Your browser isn't supported
It looks like you're using an old web browser. To get the most out of the site and to ensure guides display correctly, we suggest upgrading your browser now. Download the latest:

Welcome to the MSE Forums

We're home to a fantastic community of MoneySavers but anyone can post. Please exercise caution & report spam, illegal, offensive or libellous posts/messages: click "report" or email forumteam@.

Search
Page 7
    • xylophone
    • By xylophone 22nd Dec 16, 5:55 PM
    • 22,022 Posts
    • 12,703 Thanks
    xylophone
    What proof of ID and existence is required for the child
    Check on the web site of your chosen provider.
    • tribpot
    • By tribpot 2nd Jan 17, 11:23 AM
    • 9 Posts
    • 2 Thanks
    tribpot
    Hi there, I'm trying to open a Junior Cash ISA with Tesco for my son (aged 11). He has a CTF. Tesco tell me they cannot accept a transfer in from a CTF. (Having previously told me they did). Assuming the later info is correct, are only some Junior ISA providers accepting CTF contributions, and if so which ones?
    • darkovo
    • By darkovo 5th Jan 17, 11:53 AM
    • 100 Posts
    • 25 Thanks
    darkovo
    Scottish Friendly Junior ISA and Quidco cashback
    Hi, Scottish Friendly Junior ISA is paying via Quidco cashback the following:
    £130 for opening a My Select (Junior ISA) with a monthly premium of £100 or more (Expires in 3 days)
    or
    £118 for opening a My Select (Junior ISA) with a lump sum investment of £1000 or more (Expires in 3 days)

    I'm interested in transferring from Halifax to Scottish Friendly to get the £118 cashback via Quidco, has anyone tried to do this in the past and been paid the Quidco cashback?
    • Issy707
    • By Issy707 5th Jan 17, 6:50 PM
    • 9 Posts
    • 4 Thanks
    Issy707
    How long should a Junior Cash ISA transfer take from one high street provider to another?
    • lifebegins
    • By lifebegins 18th Jan 17, 11:25 AM
    • 123 Posts
    • 144 Thanks
    lifebegins
    My daughter is 15 and we don't currently have a junior ISA. She will hopefully go to uni at 18.
    She qualifies for a junior ISA as she didn't get a Child Trust Fund (too old).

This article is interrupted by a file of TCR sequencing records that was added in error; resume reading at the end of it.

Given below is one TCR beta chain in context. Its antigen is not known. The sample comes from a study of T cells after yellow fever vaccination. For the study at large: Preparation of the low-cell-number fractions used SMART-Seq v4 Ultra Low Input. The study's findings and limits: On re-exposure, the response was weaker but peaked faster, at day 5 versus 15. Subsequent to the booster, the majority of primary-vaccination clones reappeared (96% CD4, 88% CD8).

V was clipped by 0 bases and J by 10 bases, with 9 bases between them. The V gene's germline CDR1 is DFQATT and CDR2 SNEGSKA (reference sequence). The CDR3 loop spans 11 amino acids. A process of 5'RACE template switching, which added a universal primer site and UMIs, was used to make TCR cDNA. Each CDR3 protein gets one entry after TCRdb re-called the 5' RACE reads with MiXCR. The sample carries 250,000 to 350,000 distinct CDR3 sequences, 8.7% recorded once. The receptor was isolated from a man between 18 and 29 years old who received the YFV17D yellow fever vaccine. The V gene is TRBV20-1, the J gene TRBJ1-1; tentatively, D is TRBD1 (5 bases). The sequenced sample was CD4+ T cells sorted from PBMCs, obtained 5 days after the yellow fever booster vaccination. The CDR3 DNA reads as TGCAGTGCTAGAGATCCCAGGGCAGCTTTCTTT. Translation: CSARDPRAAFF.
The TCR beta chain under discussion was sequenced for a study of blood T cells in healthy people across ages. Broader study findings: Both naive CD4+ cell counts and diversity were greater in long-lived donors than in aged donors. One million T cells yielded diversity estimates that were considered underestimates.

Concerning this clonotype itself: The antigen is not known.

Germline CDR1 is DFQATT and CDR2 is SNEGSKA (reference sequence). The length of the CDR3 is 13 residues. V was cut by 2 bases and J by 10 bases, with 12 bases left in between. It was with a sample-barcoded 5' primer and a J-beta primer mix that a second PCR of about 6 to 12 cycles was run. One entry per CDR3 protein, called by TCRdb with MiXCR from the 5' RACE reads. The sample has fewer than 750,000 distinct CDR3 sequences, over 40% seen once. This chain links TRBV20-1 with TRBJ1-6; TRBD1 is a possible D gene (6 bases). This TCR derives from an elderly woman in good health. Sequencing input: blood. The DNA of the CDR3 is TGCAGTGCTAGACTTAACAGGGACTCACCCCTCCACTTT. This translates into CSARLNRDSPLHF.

Is there much advantage in saving what we can manage now (probably around £200 a month) in a JISA?

    If so, what would anyone recommend for a junior ISA which will only exist for just less than 3 years?
    I liked the Coventry £50 welcome bonus but when I read the T&C it says they charge £50 if your child redeems it in less than 5 years, which she would.
    • xylophone
    • By xylophone 18th Jan 17, 3:31 PM
    • 22,022 Posts
    • 12,703 Thanks
    xylophone
    http://www.thisismoney.co.uk/money/saving/article-1583863/Best-savings-rates-Junior-Isas-children-s-accounts.html

    http://www.coventrybuildingsociety.co.uk/savings-accounts/junior-cash-isa.aspx

    Can't see information about welcome bonus.

    It still pays the best rate.
    • lifebegins
    • By lifebegins 19th Jan 17, 8:25 AM
    • 123 Posts
    • 144 Thanks
    lifebegins
    Thanks xylophone. Sorry- got my JISAs confused- it was Scottish Friendly which offers the welcome bonus but takes it away if JISA redeemed within 5 years.
    • fuzzgun19
    • By fuzzgun19 27th Jan 17, 10:58 AM
    • 6,729 Posts
    • 54,383 Thanks
    fuzzgun19
    Hello Forum Members

    I read this in the guide...

    "Once the child turns 18, the Junior ISA automatically rolls over into a normal adult ISA, and they will retain whatever split between cash and investments existed at that time. From then on, the account holder will be able to add cash up to whatever the prevailing ISA allowance is at the time (currently £10,680/year, of which £5,340 can be cash)."


    Many thanks.
    Originally posted by arrazello
    Can anyone advise if this still applies?

    My child turns 18 soon and has a Nationwide Smart Junior ISA paying 3%.
    Or will the account close and the money just goes to his other Nationwide account (FlexOne)?
    I Hate Jobsworths!!!
    • xylophone
    • By xylophone 27th Jan 17, 12:49 PM
    • 22,022 Posts
    • 12,703 Thanks
    xylophone
    http://www.nationwide.co.uk/~/media/MainSite/documents/products/savings/terms-and-conditions/P2780.pdf